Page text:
Example: a GPS receiver tells it that you're waiting at a bus stop. Using an onboard copy of the bus schedule, the time of day, and your previous habits, the device concludes that you're headed to a particular destination (a doctor's appointment perhaps). If the patient suddenly realizes she doesn't know why she's on the bus, the PDA can tell them. Or, at least, give them directions back home.

Very, very difficult stuff. And not as sexy as a robot, either. But probably more practical and achievable.

There are a couple of disabled people in my neighborhood, and my grandmother died after suffering from Alzheimer's for a number of years. It's obvious to me that even with all the modern gadgetry around us, unless you have two eyes, two ears, and ten working fingers, you may as well be living in the stone ages.

Except for the joystick on my neighbor's wheelchair. Man, that's one *smart* peripheral. It takes his jerky, MS-laden commands and translates them into exceedingly precise movements that allow him to navigate close spaces as well as I do. Amazing.

And yet, there's no equivalent device that lets him play video games. Or do email. Or drive a car. Or prepare a meal. Or use the bathroom. Or … you get the idea.

There's a whole class of problems like that that nobody seems to be looking at. I'd love to, just tell me where to start!

Larry Mittag
Interesting stuff. Intended for Alzheimer's patients, but do it right and it also benefits everyone else. Everything from forgotten items on a grocery list to a Wizard that can help you drive your car (Do you really want to change lanes here, Dave? That truck is a lot bigger than you are). Put software like this that can derive intent in charge of that robot and things could get interesting.

I know what you mean, Bill. Someone in my company just lost half a leg to a motorcycle accident. He was considering a prosthetic with an embedded control system, but only if he could get the source code so some of our people could make improvements.

Bill Gatliff
My brother was in a serious automobile accident a few years ago. (He survived, but it wasn't pretty for a long time.) Thomas struck a dump truck, head-on. The dump truck had crossed the centerline of the two-lane road doing about 45 MPH, but since both vehicles were rounding a curve at the time, my brother couldn't tell there was a problem until he was too close to avoid it. The driver of the truck swerved as my brother crossed the centerline to avoid him, but that only caused the dump truck — and attached trailer — to suddenly block both lanes.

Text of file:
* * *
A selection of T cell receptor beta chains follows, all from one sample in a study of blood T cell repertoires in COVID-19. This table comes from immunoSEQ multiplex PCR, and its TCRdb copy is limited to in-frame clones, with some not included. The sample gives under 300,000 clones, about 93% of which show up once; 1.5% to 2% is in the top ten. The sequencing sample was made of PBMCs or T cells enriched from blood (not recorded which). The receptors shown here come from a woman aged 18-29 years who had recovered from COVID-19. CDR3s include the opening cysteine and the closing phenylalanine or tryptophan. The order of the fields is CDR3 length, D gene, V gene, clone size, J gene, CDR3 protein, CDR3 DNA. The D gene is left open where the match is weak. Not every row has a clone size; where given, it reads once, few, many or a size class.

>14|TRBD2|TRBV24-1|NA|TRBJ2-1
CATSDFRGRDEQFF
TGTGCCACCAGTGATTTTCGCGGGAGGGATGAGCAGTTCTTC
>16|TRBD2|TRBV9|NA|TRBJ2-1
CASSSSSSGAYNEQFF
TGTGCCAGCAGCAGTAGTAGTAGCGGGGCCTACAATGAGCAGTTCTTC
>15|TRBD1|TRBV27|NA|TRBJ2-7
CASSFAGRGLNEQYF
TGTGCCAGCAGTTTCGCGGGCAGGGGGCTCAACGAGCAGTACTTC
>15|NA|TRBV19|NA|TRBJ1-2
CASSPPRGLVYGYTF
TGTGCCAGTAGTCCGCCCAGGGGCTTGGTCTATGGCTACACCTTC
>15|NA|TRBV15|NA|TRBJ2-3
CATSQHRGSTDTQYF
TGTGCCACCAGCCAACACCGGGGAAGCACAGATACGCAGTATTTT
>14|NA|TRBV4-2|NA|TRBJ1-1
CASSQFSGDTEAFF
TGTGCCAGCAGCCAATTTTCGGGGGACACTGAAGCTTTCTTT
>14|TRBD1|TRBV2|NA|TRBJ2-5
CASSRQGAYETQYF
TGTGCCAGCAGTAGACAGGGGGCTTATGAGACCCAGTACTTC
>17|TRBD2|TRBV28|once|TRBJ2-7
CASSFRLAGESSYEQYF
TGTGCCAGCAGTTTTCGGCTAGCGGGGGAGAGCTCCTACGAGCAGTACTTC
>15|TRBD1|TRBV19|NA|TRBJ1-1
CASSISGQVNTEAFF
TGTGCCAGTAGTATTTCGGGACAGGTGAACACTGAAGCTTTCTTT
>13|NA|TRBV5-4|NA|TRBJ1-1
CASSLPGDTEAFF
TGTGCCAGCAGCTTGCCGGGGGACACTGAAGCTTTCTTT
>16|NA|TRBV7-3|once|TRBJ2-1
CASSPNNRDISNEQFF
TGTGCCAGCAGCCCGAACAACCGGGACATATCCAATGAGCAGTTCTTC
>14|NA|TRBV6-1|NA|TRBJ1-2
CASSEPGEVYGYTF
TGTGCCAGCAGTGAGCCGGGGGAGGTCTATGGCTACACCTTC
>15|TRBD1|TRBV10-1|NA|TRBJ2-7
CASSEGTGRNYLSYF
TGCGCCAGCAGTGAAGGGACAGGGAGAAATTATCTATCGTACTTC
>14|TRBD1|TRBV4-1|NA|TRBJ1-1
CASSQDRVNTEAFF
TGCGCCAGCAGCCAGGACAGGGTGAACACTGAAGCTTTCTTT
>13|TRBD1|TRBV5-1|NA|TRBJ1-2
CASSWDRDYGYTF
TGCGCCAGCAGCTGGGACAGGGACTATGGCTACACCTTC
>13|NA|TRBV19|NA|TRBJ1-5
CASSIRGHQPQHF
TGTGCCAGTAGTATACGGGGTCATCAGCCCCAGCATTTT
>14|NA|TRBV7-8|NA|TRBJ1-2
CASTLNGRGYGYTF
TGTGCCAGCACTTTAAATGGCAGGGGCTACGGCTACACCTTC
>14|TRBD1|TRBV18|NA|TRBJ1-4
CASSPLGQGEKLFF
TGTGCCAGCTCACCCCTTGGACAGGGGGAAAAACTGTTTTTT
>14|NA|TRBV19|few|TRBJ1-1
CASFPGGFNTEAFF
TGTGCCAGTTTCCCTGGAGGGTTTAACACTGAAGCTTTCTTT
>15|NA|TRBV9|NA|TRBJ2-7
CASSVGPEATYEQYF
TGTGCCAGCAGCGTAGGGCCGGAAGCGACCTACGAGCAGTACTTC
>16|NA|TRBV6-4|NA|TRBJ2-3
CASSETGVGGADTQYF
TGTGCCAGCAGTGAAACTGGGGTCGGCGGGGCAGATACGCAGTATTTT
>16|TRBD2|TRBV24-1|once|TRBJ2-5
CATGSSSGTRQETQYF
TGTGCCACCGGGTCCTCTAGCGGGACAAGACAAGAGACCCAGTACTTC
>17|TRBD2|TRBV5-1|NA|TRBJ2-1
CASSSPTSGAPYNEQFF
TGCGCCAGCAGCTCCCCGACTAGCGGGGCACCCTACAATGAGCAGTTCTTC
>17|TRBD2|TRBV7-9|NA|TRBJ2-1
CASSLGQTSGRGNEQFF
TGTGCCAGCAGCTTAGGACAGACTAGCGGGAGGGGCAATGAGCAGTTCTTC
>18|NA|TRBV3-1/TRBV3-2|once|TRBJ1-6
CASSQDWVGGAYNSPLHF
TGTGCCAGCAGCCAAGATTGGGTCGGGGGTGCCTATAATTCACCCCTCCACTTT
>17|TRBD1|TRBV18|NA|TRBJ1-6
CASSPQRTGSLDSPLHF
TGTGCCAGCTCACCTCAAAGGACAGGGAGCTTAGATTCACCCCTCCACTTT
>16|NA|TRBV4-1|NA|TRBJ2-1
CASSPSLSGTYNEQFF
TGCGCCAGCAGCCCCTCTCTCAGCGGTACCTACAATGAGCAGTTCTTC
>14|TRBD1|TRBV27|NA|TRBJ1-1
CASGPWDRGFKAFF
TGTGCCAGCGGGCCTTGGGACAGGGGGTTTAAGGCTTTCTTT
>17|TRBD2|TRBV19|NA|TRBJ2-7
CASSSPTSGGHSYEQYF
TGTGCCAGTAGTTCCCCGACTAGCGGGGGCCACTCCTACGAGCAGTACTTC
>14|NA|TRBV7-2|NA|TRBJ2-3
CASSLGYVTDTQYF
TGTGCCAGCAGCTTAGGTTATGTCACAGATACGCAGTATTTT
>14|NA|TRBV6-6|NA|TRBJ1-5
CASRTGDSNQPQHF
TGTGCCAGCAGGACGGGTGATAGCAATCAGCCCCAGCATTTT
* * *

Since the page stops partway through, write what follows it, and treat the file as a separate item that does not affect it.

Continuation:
Fortunately, the EMT station was about 100 yards away, and they heard the impact and were on the scene in seconds…

Since then, I've been mentally mulling over an automotive collision-avoidance system that's completely visual. All the pieces needed to produce it are in place, and are even being tested elsewhere (like at CMU's Field Robotics Laboratory), but nobody seems ready to put it in a car yet.

The system would use two digital video cameras positioned at the upper corners of the car's windshield, facing forward with a 180-degree view each. A microprocessor would correlate the images in real-time, and identify moving targets that had the potential to cross the path of the host vehicle. A heads-up display would paint a dot on the windshield at exactly the location where the driver needs to look to see the object in question.

All the math to do this is pretty straightforward, and well within the confines of some not-so-high-end embedded processors. So why don't we have a system like this yet? And why is the next best thing, which is an RF unit produced by Eaton, not even close? Beats me.

Maybe I need to quit waiting for everyone else to get to work on it, and get it done myself. I mean, that's what consultants are supposed to do, right? Who's with me?